Skip to main content

Grill or BBQ Sausages Perfectly Using Indirect Heat

John writes these articles to try to pass on any great recipes and tips that he's picked up during his culinary journeys.

How can you cook sausage without accidentally popping it open and losing all the juice?

How can you cook sausage without accidentally popping it open and losing all the juice?

Overcooking Sausage

Smoky, browned BBQ sausages are a summertime treat, and the smoky heat of the grill is one the best possible ways to flavor a fresh sausage. These meaty treats are a great weekday meal too, as they require very little preparation. You can turn them into a flavorful dinner in literally minutes. Too often though, grilled sausages turn out dry and flavorless due to incorrect or careless cooking; People tend to cook sausages for far too long. Because a sausage is a ground-meat product, it needs to be cooked to an interior temperature of 160 degrees, but no more than that.

Direct Heat Makes the Juices Boil and the Sausages Burst

If you cook a sausage over direct heat, the heat of the flames will quickly bring the juices of the interior of the sausage past the boiling point, and this will cause the sausage to split. All of those flavorful juices will run out of the sausage and onto the flames, creating troublesome flare-ups—and you'll lose a lot of flavor.

The Solution: Indirect Heat

A much better way to BBQ a sausage is through indirect heat; it's sort of a smoky way of roasting the sausages.

The difference between a carefully cooked, juicy, and tender sausage and a high-heat-grilled, split-open, dry, and over-cooked sausage is incredible, and the indirect method is also the easier way to cook these backyard treats.

How to Grill Sausages Over Indirect Heat

  1. Give the sausages a minute or two over high heat. This is to brown them.
  2. After a minute or so on both sides, turn the heat on your grill down to medium. Arrange your sausages as far from the heat source as possible or as close to the lid as you can.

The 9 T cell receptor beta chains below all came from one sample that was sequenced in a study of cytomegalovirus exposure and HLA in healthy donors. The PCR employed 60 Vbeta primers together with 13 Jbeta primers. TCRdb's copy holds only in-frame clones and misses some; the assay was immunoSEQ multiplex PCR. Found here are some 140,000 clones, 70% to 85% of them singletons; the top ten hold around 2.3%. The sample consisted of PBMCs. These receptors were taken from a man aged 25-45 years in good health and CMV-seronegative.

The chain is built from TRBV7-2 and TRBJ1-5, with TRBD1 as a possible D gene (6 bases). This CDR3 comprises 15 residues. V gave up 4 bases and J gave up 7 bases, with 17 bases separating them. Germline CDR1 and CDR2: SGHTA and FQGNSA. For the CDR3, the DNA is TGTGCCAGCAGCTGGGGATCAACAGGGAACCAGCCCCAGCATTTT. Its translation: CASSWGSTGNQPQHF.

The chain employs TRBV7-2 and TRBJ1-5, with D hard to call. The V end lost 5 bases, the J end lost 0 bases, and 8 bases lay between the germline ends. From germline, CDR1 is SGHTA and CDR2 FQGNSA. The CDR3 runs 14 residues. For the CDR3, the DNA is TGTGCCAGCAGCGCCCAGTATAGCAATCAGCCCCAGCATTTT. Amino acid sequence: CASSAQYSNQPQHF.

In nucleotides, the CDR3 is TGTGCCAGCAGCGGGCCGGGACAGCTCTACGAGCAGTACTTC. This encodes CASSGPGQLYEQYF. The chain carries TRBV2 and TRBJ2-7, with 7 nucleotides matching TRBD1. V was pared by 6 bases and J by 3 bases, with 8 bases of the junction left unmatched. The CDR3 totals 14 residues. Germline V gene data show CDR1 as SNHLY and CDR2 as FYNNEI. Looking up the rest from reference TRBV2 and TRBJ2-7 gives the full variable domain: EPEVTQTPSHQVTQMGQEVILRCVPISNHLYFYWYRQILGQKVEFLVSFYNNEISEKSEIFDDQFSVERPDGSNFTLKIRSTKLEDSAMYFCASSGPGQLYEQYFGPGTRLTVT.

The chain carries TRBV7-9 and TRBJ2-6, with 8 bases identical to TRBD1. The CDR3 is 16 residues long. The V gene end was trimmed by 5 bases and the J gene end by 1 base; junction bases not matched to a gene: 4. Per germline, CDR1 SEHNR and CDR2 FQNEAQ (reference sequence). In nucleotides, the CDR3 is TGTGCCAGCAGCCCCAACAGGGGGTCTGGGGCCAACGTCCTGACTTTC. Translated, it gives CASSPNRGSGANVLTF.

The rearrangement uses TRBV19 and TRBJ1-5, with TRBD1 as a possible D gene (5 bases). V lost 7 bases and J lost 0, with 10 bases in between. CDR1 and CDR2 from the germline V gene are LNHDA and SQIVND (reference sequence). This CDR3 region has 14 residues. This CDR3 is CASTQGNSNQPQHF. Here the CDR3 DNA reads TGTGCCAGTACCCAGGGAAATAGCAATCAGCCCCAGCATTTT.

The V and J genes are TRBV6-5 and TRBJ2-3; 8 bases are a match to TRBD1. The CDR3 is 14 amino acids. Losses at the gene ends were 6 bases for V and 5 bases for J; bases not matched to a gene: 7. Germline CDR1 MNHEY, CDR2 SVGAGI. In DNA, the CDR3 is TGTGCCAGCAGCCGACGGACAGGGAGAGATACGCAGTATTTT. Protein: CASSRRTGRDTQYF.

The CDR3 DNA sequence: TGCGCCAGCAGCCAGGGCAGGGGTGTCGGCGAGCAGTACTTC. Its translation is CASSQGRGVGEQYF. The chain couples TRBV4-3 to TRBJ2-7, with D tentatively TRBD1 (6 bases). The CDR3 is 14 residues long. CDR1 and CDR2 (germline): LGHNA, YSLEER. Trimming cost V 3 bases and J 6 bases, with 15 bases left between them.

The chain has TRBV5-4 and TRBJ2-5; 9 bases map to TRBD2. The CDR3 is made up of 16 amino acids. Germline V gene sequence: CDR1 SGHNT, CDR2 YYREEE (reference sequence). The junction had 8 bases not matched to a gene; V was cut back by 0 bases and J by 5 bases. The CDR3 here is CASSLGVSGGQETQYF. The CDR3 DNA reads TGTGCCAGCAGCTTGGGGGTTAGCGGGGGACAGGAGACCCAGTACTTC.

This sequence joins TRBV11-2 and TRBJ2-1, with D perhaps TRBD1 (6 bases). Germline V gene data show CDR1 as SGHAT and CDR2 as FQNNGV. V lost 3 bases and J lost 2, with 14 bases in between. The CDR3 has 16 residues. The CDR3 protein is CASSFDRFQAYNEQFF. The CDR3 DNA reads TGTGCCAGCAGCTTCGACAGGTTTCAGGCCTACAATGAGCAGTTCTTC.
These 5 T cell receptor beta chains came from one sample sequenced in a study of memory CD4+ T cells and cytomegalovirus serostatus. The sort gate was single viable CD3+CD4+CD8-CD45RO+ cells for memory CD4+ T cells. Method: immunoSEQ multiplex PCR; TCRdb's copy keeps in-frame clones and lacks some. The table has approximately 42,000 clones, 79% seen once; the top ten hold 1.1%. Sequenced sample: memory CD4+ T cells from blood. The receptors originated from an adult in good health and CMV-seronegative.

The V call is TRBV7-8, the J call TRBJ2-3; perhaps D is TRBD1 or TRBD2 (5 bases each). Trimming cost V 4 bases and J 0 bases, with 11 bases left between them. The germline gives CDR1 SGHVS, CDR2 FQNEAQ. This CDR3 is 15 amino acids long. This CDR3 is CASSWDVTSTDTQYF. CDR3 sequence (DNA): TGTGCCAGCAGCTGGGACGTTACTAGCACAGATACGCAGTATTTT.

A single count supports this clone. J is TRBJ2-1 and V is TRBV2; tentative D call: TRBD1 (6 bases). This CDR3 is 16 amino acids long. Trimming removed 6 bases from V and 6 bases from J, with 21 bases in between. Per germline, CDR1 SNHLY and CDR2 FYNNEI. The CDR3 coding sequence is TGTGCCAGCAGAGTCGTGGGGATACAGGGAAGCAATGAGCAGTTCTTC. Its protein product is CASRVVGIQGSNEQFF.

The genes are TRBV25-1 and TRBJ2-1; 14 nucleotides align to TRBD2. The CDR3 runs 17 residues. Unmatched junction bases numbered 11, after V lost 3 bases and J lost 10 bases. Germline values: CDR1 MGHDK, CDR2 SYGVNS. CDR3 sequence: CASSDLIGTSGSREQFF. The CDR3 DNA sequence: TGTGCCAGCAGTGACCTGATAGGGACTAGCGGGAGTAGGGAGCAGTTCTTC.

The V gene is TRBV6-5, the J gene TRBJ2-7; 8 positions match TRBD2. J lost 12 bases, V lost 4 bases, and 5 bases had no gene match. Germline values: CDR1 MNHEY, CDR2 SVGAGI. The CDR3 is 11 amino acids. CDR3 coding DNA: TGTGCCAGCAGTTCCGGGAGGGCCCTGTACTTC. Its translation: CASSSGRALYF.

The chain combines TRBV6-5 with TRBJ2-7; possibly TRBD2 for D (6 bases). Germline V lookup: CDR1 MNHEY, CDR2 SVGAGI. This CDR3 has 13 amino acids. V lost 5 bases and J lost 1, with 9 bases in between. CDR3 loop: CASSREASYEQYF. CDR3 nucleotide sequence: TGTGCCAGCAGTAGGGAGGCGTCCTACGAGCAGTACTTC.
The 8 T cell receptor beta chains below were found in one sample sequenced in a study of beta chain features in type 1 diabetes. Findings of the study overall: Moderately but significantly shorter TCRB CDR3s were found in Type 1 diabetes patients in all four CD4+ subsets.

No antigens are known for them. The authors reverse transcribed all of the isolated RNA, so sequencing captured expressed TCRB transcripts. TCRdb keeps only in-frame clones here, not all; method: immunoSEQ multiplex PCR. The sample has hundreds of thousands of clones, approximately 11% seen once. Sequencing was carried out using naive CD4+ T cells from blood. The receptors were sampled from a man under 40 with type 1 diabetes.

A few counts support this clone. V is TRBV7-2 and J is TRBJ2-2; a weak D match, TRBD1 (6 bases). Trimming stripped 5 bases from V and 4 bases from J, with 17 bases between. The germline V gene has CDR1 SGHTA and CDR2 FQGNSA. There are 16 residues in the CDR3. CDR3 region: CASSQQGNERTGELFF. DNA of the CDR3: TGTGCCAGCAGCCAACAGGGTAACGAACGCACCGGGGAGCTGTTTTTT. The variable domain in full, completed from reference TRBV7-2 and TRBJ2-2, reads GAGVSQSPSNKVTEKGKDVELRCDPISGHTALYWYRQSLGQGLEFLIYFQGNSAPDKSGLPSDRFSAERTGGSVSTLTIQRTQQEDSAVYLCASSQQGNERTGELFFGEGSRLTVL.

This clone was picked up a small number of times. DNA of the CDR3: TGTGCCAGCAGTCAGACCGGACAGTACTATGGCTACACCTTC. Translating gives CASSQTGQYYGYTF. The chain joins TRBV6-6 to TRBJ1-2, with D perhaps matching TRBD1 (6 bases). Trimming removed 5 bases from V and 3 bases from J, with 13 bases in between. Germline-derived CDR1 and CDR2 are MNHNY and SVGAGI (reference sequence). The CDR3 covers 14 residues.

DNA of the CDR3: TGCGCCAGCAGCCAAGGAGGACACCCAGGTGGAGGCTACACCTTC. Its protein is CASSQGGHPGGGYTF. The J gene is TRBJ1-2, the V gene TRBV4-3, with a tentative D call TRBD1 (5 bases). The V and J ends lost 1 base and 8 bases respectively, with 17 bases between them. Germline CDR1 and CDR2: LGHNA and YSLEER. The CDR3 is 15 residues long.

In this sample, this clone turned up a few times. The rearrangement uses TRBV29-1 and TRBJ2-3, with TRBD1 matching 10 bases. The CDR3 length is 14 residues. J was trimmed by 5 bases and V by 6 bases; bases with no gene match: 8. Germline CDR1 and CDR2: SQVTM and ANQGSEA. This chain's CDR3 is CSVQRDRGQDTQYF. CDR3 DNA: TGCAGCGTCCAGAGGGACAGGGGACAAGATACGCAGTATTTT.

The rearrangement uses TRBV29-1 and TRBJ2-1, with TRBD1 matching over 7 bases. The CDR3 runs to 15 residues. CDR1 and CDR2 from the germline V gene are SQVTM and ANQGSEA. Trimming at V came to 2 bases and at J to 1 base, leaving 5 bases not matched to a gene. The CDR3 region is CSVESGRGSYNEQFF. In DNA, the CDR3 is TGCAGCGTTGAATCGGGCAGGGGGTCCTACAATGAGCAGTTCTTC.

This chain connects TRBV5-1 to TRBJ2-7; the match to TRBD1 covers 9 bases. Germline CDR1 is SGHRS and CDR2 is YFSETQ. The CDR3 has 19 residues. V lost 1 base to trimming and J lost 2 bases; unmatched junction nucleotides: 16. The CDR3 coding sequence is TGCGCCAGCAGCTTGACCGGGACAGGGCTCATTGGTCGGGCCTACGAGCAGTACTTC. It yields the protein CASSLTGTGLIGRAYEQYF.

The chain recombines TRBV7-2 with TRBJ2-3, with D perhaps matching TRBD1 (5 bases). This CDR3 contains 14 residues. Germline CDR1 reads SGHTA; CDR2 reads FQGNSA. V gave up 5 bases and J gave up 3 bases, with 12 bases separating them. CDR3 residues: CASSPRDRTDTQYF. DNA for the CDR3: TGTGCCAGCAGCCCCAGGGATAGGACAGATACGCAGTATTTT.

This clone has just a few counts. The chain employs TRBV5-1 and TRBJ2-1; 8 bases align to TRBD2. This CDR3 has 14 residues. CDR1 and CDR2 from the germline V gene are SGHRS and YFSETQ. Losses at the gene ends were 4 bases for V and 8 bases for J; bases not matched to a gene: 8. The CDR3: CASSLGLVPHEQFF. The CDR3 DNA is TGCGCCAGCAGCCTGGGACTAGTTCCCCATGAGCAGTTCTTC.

3. Allow the BBQ to roast the meat.
  4. The sausages will cook for 10 to 15 minutes depending on their thickness. It's very handy to have an instant-read thermometer here.
  5. Remove the meat from the grill once they reach an interior temperature of 160 degrees.
  6. Serve with good rolls, lots of chopped onion, sauerkraut, and a few varieties of mustard, and I even like a little mayo (because sausages just don't have quite enough fat!) on my monstrous sausage roll creation!


Poach Your Sausage

If you are looking for an even easier way to cook your sausages that will also turn out a great, perfectly cooked product, you can first poach them until the internal temperature has almost reached 160, and then transfer them to the grill on high heat for a few minutes so that they brown.

  1. When poaching sausages in water, heat a large pot of water to a very gentle heat, below even a simmer. Never let the water come to a boil. If the water boils, it will cause the sausages to rupture, spill their juices, and create a dry and bland sausage. You're aiming for an internal temp of 170 degrees.
  2. Let poach for about 8 minutes, and transfer to the grill for browning.
  3. Grill briefly on each side. You just want to brown the meat.

This method is pretty good and will allow for perfectly cooked sausages, but will not give quite as much flavor as the BBQ's indirect roasting.

You'll never make a blackened, split-open, or dry sausage again if you use either of these easy cooking techniques.